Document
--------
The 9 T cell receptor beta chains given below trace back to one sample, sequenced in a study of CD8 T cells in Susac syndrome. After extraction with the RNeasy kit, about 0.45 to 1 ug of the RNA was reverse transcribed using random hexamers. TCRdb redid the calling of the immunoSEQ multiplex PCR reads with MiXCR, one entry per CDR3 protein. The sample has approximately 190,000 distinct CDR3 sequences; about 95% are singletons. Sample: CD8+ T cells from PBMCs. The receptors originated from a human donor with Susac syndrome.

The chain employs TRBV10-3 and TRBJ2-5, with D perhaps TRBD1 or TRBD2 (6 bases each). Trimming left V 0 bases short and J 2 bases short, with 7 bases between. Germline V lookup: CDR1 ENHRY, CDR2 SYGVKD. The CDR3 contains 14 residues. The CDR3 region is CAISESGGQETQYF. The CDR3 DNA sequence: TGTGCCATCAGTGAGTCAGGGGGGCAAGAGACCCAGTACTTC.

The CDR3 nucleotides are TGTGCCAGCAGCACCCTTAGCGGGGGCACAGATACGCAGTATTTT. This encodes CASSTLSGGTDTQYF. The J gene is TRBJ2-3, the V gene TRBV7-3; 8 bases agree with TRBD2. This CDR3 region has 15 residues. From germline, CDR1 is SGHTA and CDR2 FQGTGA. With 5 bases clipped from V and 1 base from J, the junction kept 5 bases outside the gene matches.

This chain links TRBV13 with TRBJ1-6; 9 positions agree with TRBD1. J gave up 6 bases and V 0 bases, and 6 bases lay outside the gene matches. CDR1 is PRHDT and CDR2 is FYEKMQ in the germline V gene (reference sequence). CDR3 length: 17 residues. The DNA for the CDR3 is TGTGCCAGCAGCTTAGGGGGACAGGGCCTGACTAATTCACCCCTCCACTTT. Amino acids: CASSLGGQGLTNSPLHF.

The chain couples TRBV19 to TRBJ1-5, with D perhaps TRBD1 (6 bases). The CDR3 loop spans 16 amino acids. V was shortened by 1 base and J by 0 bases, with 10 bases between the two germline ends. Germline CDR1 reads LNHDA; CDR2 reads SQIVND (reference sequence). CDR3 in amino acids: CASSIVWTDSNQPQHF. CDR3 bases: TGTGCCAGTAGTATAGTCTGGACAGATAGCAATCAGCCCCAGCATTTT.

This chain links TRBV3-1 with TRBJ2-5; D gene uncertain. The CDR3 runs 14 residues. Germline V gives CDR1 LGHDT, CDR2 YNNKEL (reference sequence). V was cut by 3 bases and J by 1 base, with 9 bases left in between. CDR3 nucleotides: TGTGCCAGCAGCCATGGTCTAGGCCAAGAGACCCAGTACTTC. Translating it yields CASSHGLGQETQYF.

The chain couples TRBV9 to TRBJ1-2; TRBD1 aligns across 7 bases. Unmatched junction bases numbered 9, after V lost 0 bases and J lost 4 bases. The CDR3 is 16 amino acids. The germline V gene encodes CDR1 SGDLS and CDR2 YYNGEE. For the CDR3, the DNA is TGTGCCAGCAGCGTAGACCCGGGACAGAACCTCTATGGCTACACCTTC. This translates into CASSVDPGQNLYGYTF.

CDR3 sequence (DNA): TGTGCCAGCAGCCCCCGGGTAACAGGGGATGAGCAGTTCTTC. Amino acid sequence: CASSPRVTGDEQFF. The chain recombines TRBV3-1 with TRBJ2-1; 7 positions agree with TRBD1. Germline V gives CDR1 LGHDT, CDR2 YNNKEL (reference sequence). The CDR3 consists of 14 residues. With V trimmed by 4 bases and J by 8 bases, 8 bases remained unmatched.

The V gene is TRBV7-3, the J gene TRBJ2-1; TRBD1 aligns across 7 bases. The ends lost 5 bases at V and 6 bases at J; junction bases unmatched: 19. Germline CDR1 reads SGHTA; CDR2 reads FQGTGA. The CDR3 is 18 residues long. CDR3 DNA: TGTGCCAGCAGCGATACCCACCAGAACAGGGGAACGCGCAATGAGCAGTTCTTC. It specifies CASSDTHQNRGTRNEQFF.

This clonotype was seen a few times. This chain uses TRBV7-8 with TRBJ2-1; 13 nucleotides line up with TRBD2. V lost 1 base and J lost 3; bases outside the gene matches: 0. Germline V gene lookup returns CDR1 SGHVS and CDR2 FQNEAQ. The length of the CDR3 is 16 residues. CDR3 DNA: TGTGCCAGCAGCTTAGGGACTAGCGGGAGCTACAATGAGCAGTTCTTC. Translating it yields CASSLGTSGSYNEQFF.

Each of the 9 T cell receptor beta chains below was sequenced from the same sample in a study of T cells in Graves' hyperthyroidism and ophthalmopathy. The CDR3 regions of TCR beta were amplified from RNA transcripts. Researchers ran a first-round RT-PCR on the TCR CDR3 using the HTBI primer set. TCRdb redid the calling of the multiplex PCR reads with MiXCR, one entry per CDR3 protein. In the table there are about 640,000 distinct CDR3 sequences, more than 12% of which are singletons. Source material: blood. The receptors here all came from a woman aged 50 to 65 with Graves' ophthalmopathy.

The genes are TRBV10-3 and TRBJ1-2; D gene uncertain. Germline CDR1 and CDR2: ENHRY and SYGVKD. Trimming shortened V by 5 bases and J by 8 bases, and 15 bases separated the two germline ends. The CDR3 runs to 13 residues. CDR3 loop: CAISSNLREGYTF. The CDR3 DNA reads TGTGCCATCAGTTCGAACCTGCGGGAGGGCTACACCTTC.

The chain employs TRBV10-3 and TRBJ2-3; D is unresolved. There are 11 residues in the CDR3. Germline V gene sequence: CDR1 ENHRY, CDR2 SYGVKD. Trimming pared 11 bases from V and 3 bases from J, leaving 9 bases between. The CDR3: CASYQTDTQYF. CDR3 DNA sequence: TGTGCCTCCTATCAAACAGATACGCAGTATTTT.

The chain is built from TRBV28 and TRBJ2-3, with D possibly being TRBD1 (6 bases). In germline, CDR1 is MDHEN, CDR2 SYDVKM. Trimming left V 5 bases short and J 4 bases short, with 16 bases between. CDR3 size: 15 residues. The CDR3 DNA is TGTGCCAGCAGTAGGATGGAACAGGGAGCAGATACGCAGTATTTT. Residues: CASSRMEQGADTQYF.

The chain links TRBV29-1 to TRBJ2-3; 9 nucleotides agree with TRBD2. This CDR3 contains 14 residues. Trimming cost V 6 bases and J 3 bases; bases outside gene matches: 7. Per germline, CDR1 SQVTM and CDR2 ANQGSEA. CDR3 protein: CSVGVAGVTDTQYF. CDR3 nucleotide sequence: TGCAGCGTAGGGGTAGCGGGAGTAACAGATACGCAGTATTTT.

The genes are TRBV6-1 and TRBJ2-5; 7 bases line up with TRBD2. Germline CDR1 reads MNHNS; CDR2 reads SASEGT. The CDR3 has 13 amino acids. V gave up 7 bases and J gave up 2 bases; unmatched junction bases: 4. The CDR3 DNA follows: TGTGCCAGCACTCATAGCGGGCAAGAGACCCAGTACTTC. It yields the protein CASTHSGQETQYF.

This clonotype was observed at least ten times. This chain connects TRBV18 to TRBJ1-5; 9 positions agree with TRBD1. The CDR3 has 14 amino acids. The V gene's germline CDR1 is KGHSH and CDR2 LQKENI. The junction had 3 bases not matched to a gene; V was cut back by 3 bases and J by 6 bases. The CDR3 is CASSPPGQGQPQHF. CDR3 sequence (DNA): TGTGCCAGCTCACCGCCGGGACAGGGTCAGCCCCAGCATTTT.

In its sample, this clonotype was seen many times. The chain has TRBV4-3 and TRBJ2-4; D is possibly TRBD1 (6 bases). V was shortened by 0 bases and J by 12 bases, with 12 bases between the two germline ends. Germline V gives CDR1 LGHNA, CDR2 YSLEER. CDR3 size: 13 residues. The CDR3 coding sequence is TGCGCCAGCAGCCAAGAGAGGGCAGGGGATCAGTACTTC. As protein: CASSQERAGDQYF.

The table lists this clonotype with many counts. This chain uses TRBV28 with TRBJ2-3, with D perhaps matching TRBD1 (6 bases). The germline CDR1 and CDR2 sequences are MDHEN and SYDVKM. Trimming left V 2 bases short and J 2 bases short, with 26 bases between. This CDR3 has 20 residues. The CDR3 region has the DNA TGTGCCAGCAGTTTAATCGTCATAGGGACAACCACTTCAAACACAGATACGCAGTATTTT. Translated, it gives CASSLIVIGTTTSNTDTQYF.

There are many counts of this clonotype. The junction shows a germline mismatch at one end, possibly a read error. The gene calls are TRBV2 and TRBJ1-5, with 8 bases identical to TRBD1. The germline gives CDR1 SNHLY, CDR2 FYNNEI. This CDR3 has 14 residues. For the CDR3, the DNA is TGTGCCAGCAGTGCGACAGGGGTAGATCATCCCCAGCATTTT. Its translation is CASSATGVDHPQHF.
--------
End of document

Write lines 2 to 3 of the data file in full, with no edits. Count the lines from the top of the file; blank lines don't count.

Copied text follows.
The chain employs TRBV10-3 and TRBJ2-5, with D perhaps TRBD1 or TRBD2 (6 bases each). Trimming left V 0 bases short and J 2 bases short, with 7 bases between. Germline V lookup: CDR1 ENHRY, CDR2 SYGVKD. The CDR3 contains 14 residues. The CDR3 region is CAISESGGQETQYF. The CDR3 DNA sequence: TGTGCCATCAGTGAGTCAGGGGGGCAAGAGACCCAGTACTTC.

The CDR3 nucleotides are TGTGCCAGCAGCACCCTTAGCGGGGGCACAGATACGCAGTATTTT. This encodes CASSTLSGGTDTQYF. The J gene is TRBJ2-3, the V gene TRBV7-3; 8 bases agree with TRBD2. This CDR3 region has 15 residues. From germline, CDR1 is SGHTA and CDR2 FQGTGA. With 5 bases clipped from V and 1 base from J, the junction kept 5 bases outside the gene matches.